I know what you’re thinking.
“Mr. Great Plains Bird Man, vultures are gross. You could have picked any raptor for the first Raptor Week raptor, but you chose the Turkey Vulture. Number one: ew. Number two: why?”
What I chose for the three raptors for this week was mostly dependent on what I could get good pictures of. My visit to Eagle Valley Raptor Center netted me some great shots, but three of the birds there stood out. The first is the Turkey Vulture, which was not my ideal first choice before I got to meet one. But after actually getting to interact with one, I’ve changed my mind and I am steadfast in my belief that these awesome birds are worthy of the spotlight.
All of the photographs in this article are of the same Turkey Vulture: Herman Munster. Herman, or Hermie, is a permanent resident at the Eagle Valley Raptor Center. I don’t recall what specific reason prohibits him from returning to the wild, but his trust of humans is almost reason enough. All of the permanent resident birds at EVRC are unable to survive in their natural habitats. And while that’s sad, Hermie does live a great life where he gets to eat lots and lots of mice.
By the way, I hope you’re not squeamish about dead mice because there’s dead mice in these pictures.
Anyway, let’s actually get down to talking about the Turkey Vulture.
The Turkey Vulture is a New World vulture found all over the Americas, save for the northern half of Canada and Alaska. Turkey Vultures are the most numerous vulture in the Americas, so a lot of the vultures you’ll see around are of the turkey variety. The name makes sense. Like turkeys, Turkey Vultures have bare red heads. This makes them look kind of gross.
The closer I got to Herman, though, the more I started to think they’re kind of cute in their own way. I know, I know, you probably think I’m a little crazy. But check out of some the pictures and look in particular at his eyes. They also have gorgeous plumage.
Like all vultures, Turkey Vultures are scavengers who forage for animal carcasses. They’ll eat other things if the opportunity presents itself, but these vultures especially suited for locating freshly killed animals. Unlike the whopping majority of birds, Turkey Vultures can hunt by smell. Their noses are specially tuned for detecting ethyl mercaptan, a type of gas emitted by fresh carcasses. Even other type of vultures lack this ability and the Turkey Vulture will often be followed by other species.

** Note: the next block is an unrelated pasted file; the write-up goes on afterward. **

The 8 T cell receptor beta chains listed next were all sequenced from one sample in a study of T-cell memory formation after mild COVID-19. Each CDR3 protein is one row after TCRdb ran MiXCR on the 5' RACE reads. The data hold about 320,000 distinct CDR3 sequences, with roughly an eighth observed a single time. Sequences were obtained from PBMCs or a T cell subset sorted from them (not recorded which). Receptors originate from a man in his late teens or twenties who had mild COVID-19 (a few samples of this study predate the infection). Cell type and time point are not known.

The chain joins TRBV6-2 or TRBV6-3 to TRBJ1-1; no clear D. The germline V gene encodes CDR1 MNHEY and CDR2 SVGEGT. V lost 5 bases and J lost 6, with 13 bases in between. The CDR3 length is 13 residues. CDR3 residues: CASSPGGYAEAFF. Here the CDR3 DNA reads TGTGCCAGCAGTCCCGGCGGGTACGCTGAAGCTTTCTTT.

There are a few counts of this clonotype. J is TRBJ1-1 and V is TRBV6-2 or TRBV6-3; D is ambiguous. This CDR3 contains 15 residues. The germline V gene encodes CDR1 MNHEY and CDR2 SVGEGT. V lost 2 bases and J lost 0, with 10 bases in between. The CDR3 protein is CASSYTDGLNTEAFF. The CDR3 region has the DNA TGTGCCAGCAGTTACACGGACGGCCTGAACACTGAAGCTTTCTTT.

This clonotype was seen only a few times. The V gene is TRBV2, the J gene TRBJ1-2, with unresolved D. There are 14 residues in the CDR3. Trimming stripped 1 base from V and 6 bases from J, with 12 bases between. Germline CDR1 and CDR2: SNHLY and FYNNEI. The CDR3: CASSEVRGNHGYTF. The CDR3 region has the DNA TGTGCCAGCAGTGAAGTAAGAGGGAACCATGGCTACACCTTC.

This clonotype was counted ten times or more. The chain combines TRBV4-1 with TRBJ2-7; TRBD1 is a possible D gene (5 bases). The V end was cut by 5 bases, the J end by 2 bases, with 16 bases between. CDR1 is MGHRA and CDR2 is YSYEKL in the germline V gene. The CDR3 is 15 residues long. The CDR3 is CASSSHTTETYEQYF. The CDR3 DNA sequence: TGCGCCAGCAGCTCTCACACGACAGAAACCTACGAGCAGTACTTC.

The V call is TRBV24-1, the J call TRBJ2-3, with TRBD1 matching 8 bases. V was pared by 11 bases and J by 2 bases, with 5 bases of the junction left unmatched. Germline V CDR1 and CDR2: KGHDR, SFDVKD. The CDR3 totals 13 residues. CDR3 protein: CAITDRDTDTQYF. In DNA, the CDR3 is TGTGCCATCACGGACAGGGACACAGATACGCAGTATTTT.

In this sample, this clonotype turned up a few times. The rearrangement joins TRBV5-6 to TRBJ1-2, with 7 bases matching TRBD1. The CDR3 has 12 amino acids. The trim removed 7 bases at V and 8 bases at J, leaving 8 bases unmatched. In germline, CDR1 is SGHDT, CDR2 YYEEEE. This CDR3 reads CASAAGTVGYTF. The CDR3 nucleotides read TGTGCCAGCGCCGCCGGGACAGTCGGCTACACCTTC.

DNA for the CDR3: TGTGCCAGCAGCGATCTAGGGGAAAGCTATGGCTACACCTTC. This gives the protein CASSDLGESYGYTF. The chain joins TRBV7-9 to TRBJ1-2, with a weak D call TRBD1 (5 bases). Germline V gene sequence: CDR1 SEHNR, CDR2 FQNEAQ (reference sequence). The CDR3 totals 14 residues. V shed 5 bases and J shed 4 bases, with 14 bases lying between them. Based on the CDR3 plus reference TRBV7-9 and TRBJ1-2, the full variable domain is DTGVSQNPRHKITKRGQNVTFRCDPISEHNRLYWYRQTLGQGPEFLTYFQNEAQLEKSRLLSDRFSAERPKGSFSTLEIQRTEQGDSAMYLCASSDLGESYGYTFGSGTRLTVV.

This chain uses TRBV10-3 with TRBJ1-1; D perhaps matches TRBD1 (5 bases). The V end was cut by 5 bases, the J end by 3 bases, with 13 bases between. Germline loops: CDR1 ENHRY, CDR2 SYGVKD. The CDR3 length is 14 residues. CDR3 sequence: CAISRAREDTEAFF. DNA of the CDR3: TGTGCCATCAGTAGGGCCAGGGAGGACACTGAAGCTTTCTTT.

Turkey Vultures don’t seem to mind the company. They’re fairly social birds, preferring to roost in larger groups. Speaking of roosting, if you mess with Turkey Vulture nest, they may barf on you to defend their young. Yes, barf. They also barf to feed their babies.
Different vulture species depend on each other. Where other species will follow Turkey Vultures to food, sometimes the Turkey Vulture will be too weak to break the skin of certain animals. Fortunately, larger vultures such as condors or King Vultures are strong enough and these guys will just happen to be along for the ride. In this way, they work together.
I don’t know of anyone who will pick a vulture as their favorite bird. I mean, we use the word “vulture” in a negative sense to describe greedy people. They get a bad rap, but unfairly so. Vultures are a major part of nature’s cleanup crew, a necessary component of our ecosystem. The next time you see a vulture out and about, please consider how this guy takes care of a “dirty job” that no one else will do. After all, those dead animals aren’t gonna clean themselves.
Have I changed your mind about vultures? Maybe at least given you a bit a perspective? Let me know in the comments! And please, join me tomorrow for our discussion on the Harris’s Hawk!
The Discovery Channel gets to have Shark Week and I think the birds deserve to have Raptor Week! I’ve had the idea for Raptor Week since I came up with the idea for this website. I wanted to do a special week dedicated entirely to some of the most interesting, unique birds in the world. There will be this article, three different “birds of the week,” and a spotlight on the Eagle Valley Raptor Center right here in Kansas.
This article is just going to be an overview on the various raptors found in Kansas as well as the different types found around the world. Hopefully, you learn something from me or at least just find a discussion on these incredible birds interesting.
“Raptor” is an interchangeable term with “bird of prey.” Unlike most other birds, raptors primarily eat larger vertebrates, including other birds and rodents. Some raptors eat fish, which isn’t unique to raptors, but will also happily eat other larger foods. Raptors don’t eat birdseed could not care less about your birdfeeders outside of maybe wanting to snack on your backyard visitors.
Owls, eagles, falcons, hawks, vultures, and ospreys are all generally considered raptors. They all fall in this category due to shared characteristics like sharp, hooked beaks, large, strong talons, and keen eyesight. But mostly what keeps these birds grouped together is their choice of food. They are carnivores and predators.
My favorite animal of all time is actually a raptor: the Peregrine Falcon. While falcons might look mostly like a hawk, they are actually more closely related to parrots. Falcons differentiate from hawks by generally by being smaller, with bodies built for speed and aerodynamics. Hawks tend to be larger, more muscularly built.